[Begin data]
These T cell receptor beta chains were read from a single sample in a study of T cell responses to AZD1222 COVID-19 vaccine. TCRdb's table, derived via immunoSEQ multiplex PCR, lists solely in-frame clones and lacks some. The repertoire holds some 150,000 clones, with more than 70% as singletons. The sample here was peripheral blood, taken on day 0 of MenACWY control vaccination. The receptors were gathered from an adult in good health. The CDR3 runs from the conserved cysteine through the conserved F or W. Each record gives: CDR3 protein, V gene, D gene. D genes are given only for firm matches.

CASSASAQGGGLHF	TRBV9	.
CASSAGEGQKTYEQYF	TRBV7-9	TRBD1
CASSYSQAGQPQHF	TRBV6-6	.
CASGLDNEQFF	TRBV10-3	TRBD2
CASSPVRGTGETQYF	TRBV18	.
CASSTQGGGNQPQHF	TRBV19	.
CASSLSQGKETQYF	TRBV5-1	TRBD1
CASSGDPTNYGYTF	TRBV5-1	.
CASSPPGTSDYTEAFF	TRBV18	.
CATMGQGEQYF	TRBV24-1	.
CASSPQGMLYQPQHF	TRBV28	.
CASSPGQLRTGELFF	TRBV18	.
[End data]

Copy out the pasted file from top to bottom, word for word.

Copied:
These T cell receptor beta chains were read from a single sample in a study of T cell responses to AZD1222 COVID-19 vaccine. TCRdb's table, derived via immunoSEQ multiplex PCR, lists solely in-frame clones and lacks some. The repertoire holds some 150,000 clones, with more than 70% as singletons. The sample here was peripheral blood, taken on day 0 of MenACWY control vaccination. The receptors were gathered from an adult in good health. The CDR3 runs from the conserved cysteine through the conserved F or W. Each record gives: CDR3 protein, V gene, D gene. D genes are given only for firm matches.

CASSASAQGGGLHF	TRBV9	.
CASSAGEGQKTYEQYF	TRBV7-9	TRBD1
CASSYSQAGQPQHF	TRBV6-6	.
CASGLDNEQFF	TRBV10-3	TRBD2
CASSPVRGTGETQYF	TRBV18	.
CASSTQGGGNQPQHF	TRBV19	.
CASSLSQGKETQYF	TRBV5-1	TRBD1
CASSGDPTNYGYTF	TRBV5-1	.
CASSPPGTSDYTEAFF	TRBV18	.
CATMGQGEQYF	TRBV24-1	.
CASSPQGMLYQPQHF	TRBV28	.
CASSPGQLRTGELFF	TRBV18	.